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Old 03-20-2017, 03:15 PM   #81
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NDC, you need at least one receptacle in the utility room, and it needs to be dedicated 15A (unless there is already one there). Rules 26-710(e)(iii) and 26-722(c).

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Old 03-20-2017, 03:29 PM   #82
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Quote:
Originally Posted by Mr.Awesome View Post
My two cents...


As far as the 3 switches and losing track of wires, thats what white tape and a sharpie are for. Do what is neatest and most convenient for a switchbank.
No concern with electrician losing track of wires. Concern is that when
there's more than 3 switches in one box, the homeowner will likely have
difficulty remembering what does what. When there's three or less, it's
usually easy to put them in a logical order that doesn't have to be
remembered.
YMMV
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Old 03-20-2017, 03:49 PM   #83
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Anyone who puts 2 separate 2-gang boxes in for switches is a f*cking ******ed handyman.
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Old 03-20-2017, 08:38 PM   #84
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I agree, I think a 4 gang is acceptable in some situations. Beyond that it's time to look and see if you can distribute them differently.
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Old 03-20-2017, 11:33 PM   #85
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I agree, I think a 4 gang is acceptable in some situations. Beyond that it's time to look and see if you can distribute them differently.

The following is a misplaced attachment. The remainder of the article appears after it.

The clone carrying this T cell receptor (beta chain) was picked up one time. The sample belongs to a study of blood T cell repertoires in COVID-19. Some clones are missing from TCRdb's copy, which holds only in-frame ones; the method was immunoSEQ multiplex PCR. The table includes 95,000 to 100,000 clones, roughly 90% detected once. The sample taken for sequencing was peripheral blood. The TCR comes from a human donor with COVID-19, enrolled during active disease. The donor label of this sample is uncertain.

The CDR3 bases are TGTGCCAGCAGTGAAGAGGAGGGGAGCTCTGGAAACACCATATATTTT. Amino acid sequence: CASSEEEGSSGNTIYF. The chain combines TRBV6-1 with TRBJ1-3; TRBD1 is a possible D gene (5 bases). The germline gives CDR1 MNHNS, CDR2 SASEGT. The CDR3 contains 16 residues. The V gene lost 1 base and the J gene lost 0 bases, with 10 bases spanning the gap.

Random story:
At a school I worked on we had to special order a 10 gang box and cover plate. Different circuits from different panels to different parts of the building for the general lighting, all piped in and bonds in every pipe. Recessed into the wall so the wall had to be studded out all funky. Aaaaaall spec'd too.
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Old 03-21-2017, 01:11 PM   #86
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Originally Posted by B-Nabs View Post
NDC, you need at least one receptacle in the utility room, and it needs to be dedicated 15A (unless there is already one there). Rules 26-710(e)(iii) and 26-722(c).

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Yep already one in there

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Hey OP what program did you used to create that layout? I'm trying to do up a plan for my recently demo's basement.

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I use Adobe Ai. I had to teach myself how to use it. It's really useful for layouts.

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Can you legally have a bedroom without a egress window?
There is a window there, I just didn't put it in on the drawing
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Old 03-21-2017, 01:22 PM   #87